Developing neurons have [blank_start]low[blank_end] potential for synaptic plasticity because [blank_start]stable[blank_end] synapses are required for proper synapse function.
Answer
  • low
  • high
  • stable
  • dynamic

Question 23

Question
Attached to the postsynaptic membrane is [blank_start]PSD[blank_end] ([blank_start]postsynaptic density[blank_end]). It ensures receptors are in close proximity to presynaptic neurotransmitter release sites.
Answer
  • PSD
  • postsynaptic density

Question 24

Question
The postsynaptic region is a very rigid structure
Answer
  • to allow for the best recognition of a presynaptic signal.
  • to reduce the risk of filopodia retraction.
  • to facilitate with the building of new synapses.

Question 25

Question
CaMKII (a Ca-dependent protein kinase) sits [blank_start]directly behind[blank_end] the NMDA receptors.
Answer
  • directly behind
  • in a certain distance to

Question 26

Question
On the postsynaptic site short-term plasticity can be achieved by bringing more receptors to the post-synaptic membrane. This is done with [blank_start]AMPA[blank_end] receptors.
Answer
  • AMPA
  • NMDA

Question 27

Question
Three models of the formation of new dendritic spines
Answer
  • New spines emerge directly.
  • LTP induction leads to generation of new spines via filopodia.
  • New spines originate via the division of existing spines.

Question 28

Question
[blank_start]NMDA[blank_end] receptor properties provide the biological correlate for Hebb's postulate. [blank_start]Presynaptic[blank_end] glutamate release depolarizes the postsynaptic neuron via [blank_start]AMPA[blank_end] receptors. After removal of the [blank_start]Mg2+[blank_end] block by depolarization glutamate causes [blank_start]Ca2+[blank_end] influx via NMDA receptors. Ca2+-dependent [blank_start]postsynaptic[blank_end] mechanisms lead then to the change in synaptic efficacy. Coincidence detector: [blank_start]NMDA receptors[blank_end] Coincidence signal: [blank_start]Ca2+ flux[blank_end]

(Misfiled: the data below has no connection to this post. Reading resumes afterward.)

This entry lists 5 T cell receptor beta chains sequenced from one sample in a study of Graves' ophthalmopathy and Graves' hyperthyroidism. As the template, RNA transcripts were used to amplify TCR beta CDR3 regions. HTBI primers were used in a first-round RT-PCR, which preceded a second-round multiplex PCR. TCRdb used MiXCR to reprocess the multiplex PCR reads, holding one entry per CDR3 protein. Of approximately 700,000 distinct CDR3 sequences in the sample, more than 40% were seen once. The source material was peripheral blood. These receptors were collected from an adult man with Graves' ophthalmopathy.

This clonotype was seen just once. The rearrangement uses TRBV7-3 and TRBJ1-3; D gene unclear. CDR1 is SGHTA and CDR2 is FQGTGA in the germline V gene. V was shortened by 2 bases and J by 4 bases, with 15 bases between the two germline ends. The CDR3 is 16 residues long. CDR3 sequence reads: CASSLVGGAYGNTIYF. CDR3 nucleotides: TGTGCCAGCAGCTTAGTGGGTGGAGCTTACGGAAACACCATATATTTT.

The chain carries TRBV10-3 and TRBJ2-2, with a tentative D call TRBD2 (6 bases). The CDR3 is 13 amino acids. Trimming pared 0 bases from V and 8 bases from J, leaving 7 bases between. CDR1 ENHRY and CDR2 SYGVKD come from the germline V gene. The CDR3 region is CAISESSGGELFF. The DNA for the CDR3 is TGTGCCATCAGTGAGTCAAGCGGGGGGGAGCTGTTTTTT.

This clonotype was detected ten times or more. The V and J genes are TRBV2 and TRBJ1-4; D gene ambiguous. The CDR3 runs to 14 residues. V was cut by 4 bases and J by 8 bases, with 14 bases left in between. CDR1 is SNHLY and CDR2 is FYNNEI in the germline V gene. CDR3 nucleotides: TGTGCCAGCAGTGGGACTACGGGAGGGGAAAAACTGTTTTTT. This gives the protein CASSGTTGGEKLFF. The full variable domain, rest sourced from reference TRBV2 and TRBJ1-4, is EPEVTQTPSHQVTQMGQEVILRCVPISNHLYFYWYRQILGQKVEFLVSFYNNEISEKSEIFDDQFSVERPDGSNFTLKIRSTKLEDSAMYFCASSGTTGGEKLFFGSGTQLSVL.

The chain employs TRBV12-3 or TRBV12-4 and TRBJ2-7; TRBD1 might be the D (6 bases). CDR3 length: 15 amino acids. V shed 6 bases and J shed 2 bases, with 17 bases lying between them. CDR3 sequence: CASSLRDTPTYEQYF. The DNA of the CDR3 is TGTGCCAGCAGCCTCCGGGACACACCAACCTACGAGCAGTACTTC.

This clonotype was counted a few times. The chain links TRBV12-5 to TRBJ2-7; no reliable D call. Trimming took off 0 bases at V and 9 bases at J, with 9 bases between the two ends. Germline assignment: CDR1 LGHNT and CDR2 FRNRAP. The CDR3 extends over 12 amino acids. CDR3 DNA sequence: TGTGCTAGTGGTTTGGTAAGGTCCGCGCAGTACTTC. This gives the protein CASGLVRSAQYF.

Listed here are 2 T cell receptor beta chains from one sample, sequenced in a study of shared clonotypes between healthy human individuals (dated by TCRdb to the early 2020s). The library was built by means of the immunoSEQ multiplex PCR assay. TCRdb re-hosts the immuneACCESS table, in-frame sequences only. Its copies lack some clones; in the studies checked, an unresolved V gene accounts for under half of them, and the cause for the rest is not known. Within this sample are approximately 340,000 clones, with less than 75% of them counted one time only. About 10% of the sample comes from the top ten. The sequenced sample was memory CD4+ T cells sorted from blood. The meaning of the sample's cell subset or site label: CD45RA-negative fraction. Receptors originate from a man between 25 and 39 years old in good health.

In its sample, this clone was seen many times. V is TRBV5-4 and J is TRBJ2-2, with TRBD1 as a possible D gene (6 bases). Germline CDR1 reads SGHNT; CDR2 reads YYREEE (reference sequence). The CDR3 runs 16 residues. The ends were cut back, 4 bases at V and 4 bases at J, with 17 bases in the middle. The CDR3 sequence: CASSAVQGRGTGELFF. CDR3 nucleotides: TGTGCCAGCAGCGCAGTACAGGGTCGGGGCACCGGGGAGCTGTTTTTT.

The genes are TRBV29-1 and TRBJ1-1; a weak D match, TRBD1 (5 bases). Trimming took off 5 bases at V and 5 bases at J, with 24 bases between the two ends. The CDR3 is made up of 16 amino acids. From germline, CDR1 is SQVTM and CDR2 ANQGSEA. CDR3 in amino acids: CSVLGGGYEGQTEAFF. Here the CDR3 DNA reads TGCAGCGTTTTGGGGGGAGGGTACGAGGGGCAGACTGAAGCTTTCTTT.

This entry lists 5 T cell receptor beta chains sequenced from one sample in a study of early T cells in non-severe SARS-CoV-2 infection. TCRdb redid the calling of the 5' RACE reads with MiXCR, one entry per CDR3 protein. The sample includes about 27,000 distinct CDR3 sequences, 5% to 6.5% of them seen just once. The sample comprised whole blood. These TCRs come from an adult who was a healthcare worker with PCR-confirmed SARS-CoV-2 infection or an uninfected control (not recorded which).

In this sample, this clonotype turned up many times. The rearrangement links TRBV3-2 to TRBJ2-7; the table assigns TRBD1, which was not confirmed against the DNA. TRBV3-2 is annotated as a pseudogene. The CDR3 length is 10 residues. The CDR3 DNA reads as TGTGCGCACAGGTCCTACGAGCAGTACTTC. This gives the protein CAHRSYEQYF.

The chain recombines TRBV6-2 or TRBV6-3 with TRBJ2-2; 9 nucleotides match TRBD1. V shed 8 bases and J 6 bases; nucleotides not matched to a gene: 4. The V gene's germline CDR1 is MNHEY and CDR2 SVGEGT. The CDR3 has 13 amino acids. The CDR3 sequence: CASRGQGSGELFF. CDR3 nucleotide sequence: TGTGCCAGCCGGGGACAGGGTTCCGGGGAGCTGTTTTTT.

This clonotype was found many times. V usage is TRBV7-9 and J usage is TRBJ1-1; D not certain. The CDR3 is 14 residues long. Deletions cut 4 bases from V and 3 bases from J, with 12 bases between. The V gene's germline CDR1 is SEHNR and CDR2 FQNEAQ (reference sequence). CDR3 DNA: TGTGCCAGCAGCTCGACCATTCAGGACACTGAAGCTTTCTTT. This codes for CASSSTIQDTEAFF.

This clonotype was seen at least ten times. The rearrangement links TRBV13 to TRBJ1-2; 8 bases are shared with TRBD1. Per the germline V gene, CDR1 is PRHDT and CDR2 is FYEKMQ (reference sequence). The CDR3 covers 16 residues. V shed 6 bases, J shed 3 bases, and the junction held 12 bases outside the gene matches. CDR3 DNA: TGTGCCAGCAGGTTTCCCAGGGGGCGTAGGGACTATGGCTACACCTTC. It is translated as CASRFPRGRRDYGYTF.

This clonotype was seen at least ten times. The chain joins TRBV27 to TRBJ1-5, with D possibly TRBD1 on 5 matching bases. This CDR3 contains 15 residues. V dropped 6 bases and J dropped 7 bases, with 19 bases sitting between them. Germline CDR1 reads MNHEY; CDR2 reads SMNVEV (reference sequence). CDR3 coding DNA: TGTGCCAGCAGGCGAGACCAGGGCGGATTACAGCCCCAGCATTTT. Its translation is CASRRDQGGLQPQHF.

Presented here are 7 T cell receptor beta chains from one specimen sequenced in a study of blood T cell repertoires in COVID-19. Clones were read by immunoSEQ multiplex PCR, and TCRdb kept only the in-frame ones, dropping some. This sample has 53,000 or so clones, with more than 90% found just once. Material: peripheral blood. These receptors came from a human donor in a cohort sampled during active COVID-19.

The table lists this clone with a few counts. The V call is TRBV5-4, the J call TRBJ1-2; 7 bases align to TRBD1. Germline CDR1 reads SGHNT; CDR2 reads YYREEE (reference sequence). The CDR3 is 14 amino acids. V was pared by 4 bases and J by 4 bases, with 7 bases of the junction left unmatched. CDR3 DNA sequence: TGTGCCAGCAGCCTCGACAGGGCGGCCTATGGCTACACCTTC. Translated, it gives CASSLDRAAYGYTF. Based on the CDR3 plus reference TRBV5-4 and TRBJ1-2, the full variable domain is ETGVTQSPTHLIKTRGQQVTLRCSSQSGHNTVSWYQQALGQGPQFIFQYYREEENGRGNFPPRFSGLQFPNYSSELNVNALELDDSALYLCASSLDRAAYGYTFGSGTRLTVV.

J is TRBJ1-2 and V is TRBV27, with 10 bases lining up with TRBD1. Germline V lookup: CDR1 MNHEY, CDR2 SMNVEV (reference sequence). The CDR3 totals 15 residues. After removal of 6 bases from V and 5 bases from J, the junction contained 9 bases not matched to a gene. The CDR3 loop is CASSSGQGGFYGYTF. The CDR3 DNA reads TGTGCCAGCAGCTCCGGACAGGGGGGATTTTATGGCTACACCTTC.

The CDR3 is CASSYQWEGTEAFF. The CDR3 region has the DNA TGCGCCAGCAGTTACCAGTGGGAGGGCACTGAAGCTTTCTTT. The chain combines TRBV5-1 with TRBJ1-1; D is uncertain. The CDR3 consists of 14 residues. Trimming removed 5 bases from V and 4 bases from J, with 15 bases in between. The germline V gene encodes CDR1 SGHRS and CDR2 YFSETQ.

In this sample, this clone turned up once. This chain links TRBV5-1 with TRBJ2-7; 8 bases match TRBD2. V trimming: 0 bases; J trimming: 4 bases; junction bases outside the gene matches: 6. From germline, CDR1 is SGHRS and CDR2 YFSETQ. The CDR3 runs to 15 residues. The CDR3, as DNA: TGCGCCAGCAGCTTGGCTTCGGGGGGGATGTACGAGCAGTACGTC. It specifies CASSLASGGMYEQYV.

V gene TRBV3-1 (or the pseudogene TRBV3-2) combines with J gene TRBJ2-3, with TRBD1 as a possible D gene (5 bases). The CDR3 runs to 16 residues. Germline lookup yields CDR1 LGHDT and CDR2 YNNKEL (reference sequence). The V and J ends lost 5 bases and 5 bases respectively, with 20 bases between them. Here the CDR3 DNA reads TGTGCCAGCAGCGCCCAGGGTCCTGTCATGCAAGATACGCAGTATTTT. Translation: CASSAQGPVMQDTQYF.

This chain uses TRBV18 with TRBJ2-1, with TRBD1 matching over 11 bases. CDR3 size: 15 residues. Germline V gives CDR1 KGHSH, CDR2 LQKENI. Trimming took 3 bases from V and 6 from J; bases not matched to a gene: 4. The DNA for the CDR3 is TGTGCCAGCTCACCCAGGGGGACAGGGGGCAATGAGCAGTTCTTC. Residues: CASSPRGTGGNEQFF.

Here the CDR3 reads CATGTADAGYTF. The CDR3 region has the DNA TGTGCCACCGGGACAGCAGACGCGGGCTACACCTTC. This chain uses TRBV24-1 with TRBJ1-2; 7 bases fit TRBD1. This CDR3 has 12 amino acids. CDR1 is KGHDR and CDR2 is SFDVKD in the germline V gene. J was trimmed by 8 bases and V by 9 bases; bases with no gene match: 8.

Answer
  • Presynaptic
  • Postsynaptic
  • AMPA
  • Mg2+
  • Ca2+
  • NMDA receptors
  • Ca2+ flux
  • K+ flux
  • Na+ flux
  • AMPA receptosrs
  • NMDA
  • postsynaptic
  • presynaptic

Question 29

Question
Different relations between spike-timing and long term effects (LTP or LTD) are possible! A timing of +- [blank_start]5 ms[blank_end] can be critical.
Answer
  • 5 ms
  • 10 ms
  • 2 ms
  • 50 ms

Question 30

Question
A very important role in LTP play [blank_start]theta[blank_end]-rhythms. The [blank_start]formatio reticularis[blank_end] activates the [blank_start]septum[blank_end] with a rhythm of [blank_start]10-30[blank_end] Hz. The rhythm is received by [blank_start]granule cells[blank_end] and [blank_start]CA1[blank_end] neurons in the [blank_start]hippocampus[blank_end]. To induce LTP an action potential must reach a CA1 at the [blank_start]peak[blank_end] of the theta-oscillation.
Answer
  • theta
  • alpha
  • beta
  • gamma
  • epsilon
  • formatio reticularis
  • septum
  • dentate gyrus
  • septum
  • dentate gyrus
  • corpus callosum
  • 5-10
  • 70-90
  • 120-140
  • ~ 200
  • granule cells
  • interneurons
  • CA3
  • Schaffer collaterals
  • CA1
  • CA3
  • hippocampus
  • hypothalamus
  • peak
  • valley
  • 10-30

Question 31

Question
The unidirection of pre- and postsynaptic cells exists [blank_start]only on the synaptic level[blank_end]. Neurons [blank_start]can[blank_end] (can or cannot) be pre- and postsynaptic to each other simultaneously.
Answer
  • only on the synaptic level
  • also on the neuronal level
  • can
  • cannot

Question 32

Question
A kind of backpropagation within the cells happens when an AP travels from the cell body back to the dendrites. This is called [blank_start]dendritic action potential[blank_end].
Answer
  • dendritic action potential

Question 33

Question